New York, 23 March 2016— During the 60th session on the Commission for the Status of Women, UN-Habitat hosted the side event Safer Cities +20: Public Space and Gender. The side-event highlighted the importance of public space in the realization of women’s empowerment and its link to sustainable development.
It was hosted by the Deputy Executive Director of UN-Habitat, Dr. Aisa Kirabo Kacyira, with the support of other panelists: Ms Kathryn Travers, Women in Cities International (WICI); Ms Youngju Oh, Deputy Permanent Representative of the Republic of Korea to the UN; Ms Alana Livesey, Plan International; Ms Um Kyu Sook, Assistant Mayor, City of Seoul; and Ms Lana Louise Finikin, GROOTS and Huairou Commission.
The Safer Cities Programme is rooted in a citywide local government-led prevention policy framework. This framework advocates safety as a public good, wherein public space is a key arena for ensuring it, as well as, the site for the construction of citizen values and manifestation of citizen rights.
Public space has been overlooked
Public spaces have historically been overlooked and undervalued by urban authorities but are increasingly being considered as the backbone of cities. Sustainable Development Goal 11: make cities and human settlements inclusive, safe, resilient and sustainable, emphasizes the importance of safe public space. Indeed, target 11.7 specifies by 2030, provide universal access to safe, inclusive and accessible, green and public spaces, particularly for women and children, older persons and persons with disabilities.
The event began with an introduction by Ms. Travers who acknowledged the collaborative work between Plan International, UN-Habitat and Women in Cities International. She invited the audience and panellists to consider the value of public space as a means of belonging and community in the city. Thereafter, she invited the Deputy Executive Director of UN-Habitat to present her opening remarks.
Dr. Kacyira noted that UN-Habitat’s programmatic approach aims to address both the incidence crime and fear of crime in cities. The objective is to create safer cities where economic and community life, for both women and men, can flourish. Dr. Kacyira highlighted that this is the generation of opportunity and therefore the first generation to benefit from the implementation of the 2030 Sustainable Development Agenda. She went on to encourage that “we ask ourselves as women what does urbanisation bring as an opportunity to women and girls, and how can that be enabled?”. Finally, she noted that “one of the key things in the 21st century is the true liberation of the woman and girl in the space she desires”.
Safer cities are critical enablers for women and girls to realise their full potential
In her presentation, Ms. Oh stressed the fact that safe spaces sit at the intersection of two historical SDGs: Goal 5 and Goal 11. She noted that 2016 is a milestone year for the international community to renew its commitment to creating safer cities. She explained that safer cities are critical enablers for women and girls to realise their full economic, social and political potential, and only through full participation in society will the Agenda 2030 be achieved. Finally, she advocated the need for governments to consider women’s safety as a top priority in policy development and to focus on gender mainstreaming at the urban planning and policy level.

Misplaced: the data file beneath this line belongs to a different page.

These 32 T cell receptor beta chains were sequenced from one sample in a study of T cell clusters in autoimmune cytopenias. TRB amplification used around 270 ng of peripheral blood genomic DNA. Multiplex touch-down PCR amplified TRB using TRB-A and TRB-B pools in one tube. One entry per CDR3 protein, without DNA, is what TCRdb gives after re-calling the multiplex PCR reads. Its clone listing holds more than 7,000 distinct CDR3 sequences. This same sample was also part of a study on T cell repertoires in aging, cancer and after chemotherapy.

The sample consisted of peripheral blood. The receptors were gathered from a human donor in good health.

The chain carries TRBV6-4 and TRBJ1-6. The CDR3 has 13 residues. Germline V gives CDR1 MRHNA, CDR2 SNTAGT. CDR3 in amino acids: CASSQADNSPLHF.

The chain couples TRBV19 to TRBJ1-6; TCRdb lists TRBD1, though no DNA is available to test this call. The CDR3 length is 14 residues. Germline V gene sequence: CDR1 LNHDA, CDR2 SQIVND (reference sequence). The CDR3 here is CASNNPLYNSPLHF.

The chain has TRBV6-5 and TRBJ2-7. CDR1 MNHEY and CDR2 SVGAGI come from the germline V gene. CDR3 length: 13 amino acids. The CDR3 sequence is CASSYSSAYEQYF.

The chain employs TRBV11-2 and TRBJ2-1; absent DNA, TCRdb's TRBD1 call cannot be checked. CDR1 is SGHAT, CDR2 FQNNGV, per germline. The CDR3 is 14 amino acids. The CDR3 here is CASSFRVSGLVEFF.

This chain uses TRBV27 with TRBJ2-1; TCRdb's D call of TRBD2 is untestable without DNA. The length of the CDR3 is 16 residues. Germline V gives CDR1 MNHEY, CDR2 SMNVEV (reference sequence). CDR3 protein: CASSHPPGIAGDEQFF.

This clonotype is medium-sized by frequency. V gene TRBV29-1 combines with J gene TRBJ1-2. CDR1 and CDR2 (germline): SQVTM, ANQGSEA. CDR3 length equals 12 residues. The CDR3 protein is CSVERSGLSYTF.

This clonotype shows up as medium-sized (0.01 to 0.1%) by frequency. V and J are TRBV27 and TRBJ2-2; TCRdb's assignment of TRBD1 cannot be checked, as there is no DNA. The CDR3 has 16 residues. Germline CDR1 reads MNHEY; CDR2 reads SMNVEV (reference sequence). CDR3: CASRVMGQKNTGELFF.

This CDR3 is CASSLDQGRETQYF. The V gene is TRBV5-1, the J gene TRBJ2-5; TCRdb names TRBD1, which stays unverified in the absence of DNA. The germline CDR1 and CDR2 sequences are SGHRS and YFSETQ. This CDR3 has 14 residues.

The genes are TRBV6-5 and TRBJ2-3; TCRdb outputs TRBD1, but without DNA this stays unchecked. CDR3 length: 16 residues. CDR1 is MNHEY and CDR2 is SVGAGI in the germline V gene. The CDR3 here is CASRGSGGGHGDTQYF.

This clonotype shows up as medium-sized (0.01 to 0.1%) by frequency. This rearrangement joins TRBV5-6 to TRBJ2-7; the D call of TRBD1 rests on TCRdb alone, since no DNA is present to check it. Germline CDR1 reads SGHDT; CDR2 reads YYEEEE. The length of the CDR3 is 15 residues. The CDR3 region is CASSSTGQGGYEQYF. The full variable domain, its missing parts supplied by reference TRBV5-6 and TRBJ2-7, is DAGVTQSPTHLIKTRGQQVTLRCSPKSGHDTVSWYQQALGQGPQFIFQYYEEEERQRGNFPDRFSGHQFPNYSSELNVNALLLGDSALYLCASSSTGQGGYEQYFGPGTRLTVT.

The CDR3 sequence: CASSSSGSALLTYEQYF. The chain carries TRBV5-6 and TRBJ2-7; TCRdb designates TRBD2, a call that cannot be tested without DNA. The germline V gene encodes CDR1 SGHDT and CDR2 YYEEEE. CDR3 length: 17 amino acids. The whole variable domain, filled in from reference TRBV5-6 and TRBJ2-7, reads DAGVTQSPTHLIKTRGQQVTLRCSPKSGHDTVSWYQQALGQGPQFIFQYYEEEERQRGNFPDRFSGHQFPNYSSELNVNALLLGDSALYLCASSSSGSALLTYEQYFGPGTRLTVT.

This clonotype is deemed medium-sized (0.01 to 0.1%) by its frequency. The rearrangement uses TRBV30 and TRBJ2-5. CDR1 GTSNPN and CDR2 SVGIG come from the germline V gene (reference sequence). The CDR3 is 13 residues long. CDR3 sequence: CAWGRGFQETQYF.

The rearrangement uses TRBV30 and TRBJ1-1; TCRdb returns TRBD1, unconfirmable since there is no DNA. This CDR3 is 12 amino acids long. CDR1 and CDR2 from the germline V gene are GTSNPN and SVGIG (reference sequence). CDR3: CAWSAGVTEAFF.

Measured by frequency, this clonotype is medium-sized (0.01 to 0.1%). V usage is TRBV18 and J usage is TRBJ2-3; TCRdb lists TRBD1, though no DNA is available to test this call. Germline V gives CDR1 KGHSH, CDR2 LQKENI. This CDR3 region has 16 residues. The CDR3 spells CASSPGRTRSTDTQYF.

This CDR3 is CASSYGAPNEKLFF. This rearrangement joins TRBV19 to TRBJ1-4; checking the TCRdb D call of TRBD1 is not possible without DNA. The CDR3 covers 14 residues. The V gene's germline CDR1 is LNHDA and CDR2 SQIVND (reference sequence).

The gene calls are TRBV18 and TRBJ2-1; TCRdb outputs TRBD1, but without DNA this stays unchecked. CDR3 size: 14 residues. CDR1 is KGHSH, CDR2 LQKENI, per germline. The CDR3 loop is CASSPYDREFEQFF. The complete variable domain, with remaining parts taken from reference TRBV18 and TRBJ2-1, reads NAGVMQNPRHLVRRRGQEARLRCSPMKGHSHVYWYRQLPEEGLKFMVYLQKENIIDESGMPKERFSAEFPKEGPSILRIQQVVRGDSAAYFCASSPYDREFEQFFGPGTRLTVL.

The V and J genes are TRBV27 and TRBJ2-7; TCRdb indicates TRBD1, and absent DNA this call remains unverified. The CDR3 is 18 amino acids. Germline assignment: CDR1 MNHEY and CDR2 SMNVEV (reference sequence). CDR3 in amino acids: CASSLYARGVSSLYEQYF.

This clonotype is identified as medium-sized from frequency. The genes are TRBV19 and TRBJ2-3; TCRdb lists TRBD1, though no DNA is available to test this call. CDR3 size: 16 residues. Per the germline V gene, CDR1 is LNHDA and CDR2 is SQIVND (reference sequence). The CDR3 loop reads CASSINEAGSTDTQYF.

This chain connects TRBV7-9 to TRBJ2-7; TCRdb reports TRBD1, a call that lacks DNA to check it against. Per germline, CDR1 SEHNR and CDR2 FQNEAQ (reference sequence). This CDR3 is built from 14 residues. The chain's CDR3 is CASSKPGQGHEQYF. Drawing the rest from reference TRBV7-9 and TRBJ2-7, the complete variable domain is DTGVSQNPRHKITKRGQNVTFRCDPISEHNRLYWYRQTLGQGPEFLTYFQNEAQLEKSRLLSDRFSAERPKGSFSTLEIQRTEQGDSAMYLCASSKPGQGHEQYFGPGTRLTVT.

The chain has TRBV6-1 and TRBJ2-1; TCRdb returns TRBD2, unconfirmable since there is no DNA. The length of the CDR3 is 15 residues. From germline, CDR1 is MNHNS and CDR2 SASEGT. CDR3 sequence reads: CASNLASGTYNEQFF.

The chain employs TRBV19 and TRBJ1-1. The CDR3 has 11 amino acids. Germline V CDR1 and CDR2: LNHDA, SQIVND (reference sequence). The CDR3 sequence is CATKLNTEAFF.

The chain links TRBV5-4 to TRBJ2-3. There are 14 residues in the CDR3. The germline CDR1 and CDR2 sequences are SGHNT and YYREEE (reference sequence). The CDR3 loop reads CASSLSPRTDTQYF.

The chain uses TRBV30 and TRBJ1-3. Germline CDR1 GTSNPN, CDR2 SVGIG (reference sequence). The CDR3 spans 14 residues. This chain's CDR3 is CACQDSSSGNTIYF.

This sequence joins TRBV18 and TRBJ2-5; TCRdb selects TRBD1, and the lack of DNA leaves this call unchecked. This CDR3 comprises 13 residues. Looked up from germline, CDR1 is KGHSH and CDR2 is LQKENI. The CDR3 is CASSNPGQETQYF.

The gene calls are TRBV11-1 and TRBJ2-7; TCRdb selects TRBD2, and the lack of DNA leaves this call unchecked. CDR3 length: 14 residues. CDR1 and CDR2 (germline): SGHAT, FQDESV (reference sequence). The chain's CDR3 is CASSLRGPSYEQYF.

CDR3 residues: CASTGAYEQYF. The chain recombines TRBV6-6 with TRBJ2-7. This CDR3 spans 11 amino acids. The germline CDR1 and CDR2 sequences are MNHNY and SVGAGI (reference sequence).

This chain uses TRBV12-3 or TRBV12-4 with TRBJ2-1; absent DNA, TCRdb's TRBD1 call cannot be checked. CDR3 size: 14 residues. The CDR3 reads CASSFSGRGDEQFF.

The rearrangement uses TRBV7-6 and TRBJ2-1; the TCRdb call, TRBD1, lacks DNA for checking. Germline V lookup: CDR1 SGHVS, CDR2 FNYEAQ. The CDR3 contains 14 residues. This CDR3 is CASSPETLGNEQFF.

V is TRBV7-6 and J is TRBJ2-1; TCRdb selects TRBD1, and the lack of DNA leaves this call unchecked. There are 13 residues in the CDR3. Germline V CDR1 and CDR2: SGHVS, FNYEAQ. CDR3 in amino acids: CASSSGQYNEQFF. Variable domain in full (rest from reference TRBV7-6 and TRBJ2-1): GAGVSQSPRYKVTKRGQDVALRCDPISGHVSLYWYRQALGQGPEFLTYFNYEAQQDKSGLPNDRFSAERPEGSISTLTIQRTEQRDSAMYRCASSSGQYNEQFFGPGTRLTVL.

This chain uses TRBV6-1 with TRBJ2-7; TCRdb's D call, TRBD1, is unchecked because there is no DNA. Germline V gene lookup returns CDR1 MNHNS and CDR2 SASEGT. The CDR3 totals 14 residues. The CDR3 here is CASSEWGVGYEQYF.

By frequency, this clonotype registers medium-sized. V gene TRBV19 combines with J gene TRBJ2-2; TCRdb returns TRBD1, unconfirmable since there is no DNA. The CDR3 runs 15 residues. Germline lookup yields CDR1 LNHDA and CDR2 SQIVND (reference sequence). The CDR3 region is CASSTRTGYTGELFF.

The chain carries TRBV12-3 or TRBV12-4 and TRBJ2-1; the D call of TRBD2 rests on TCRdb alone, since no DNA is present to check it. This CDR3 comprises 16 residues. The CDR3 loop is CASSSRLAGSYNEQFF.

Thereafter, Ms. Liveseyspoke on the global programme being implemented by Plan International in New Delhi, Cairo, Hanoi and Kampala which focuses on building safe, accountable and inclusive cities both with and for adolescent girls. She noted that “in Delhi, 96% girls do not feel safe in the city”. The basis of the programme has been to develop a robust capacity building model, enabling girls to benefit from a specific curricula and to develop their own action plans to ensure the legitimacy of their voice. Finally, Ms Livesey stressed the importance of enhancing adolescent girls’ active participation in urban governance.
“local women need to become engaged with local authorities and their processes”
Ms. Sook shared the need for leadership and vision at mayoral level with established municipal safety technical teams (different from municipal policing departments); in addition to the concerted effort of a wide range of local government departments working together with national government and non-state actors. She also shared about the Safer Cities Regional Knowledge Exchange for Asia Pacific as part of the Global Network on Safer Cities. She presented the case study of the City of Seoul Crime Prevention Strategies as part of the Global Network on Safer Cities (GNSC), focusing on Women Safety measures. She ended the presentation by highlighting three strategic directions for safe cities:
(1) Move from analogue to smart safety, mobilizing up to date technology to intervene as immediately as possible
(2) Empower the neighbourhood, transforming women from protected victims to empowered individuals
(3) Train female community safety leaders
Finally, Ms. Finikin shared current participatory approaches that are advancing gender equality. She contributed the experience of grassroots women; advocating the importance of ensuring a new engendered urban agenda so as to meet the targets set by the 2030 Sustainable Development Agenda are implemented, and governments held accountable. Ms. Finikin noted that “to do this, local women need to become engaged with local authorities and their processes”.
Source: New feed